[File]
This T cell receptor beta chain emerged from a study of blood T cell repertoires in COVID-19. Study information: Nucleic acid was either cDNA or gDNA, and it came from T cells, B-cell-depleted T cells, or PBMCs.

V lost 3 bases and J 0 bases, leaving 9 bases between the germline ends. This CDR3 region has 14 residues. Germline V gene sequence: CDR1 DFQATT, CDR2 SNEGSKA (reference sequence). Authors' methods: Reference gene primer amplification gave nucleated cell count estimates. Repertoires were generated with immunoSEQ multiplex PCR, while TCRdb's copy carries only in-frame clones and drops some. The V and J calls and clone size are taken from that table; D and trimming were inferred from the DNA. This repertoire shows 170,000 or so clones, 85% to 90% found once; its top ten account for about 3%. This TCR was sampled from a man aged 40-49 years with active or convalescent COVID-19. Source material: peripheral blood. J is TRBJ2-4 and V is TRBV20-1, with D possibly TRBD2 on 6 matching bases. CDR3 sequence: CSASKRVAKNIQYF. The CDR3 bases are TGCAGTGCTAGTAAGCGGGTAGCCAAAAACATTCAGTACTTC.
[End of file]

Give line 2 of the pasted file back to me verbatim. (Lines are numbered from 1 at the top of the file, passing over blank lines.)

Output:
V lost 3 bases and J 0 bases, leaving 9 bases between the germline ends. This CDR3 region has 14 residues. Germline V gene sequence: CDR1 DFQATT, CDR2 SNEGSKA (reference sequence). Authors' methods: Reference gene primer amplification gave nucleated cell count estimates. Repertoires were generated with immunoSEQ multiplex PCR, while TCRdb's copy carries only in-frame clones and drops some. The V and J calls and clone size are taken from that table; D and trimming were inferred from the DNA. This repertoire shows 170,000 or so clones, 85% to 90% found once; its top ten account for about 3%. This TCR was sampled from a man aged 40-49 years with active or convalescent COVID-19. Source material: peripheral blood. J is TRBJ2-4 and V is TRBV20-1, with D possibly TRBD2 on 6 matching bases. CDR3 sequence: CSASKRVAKNIQYF. The CDR3 bases are TGCAGTGCTAGTAAGCGGGTAGCCAAAAACATTCAGTACTTC.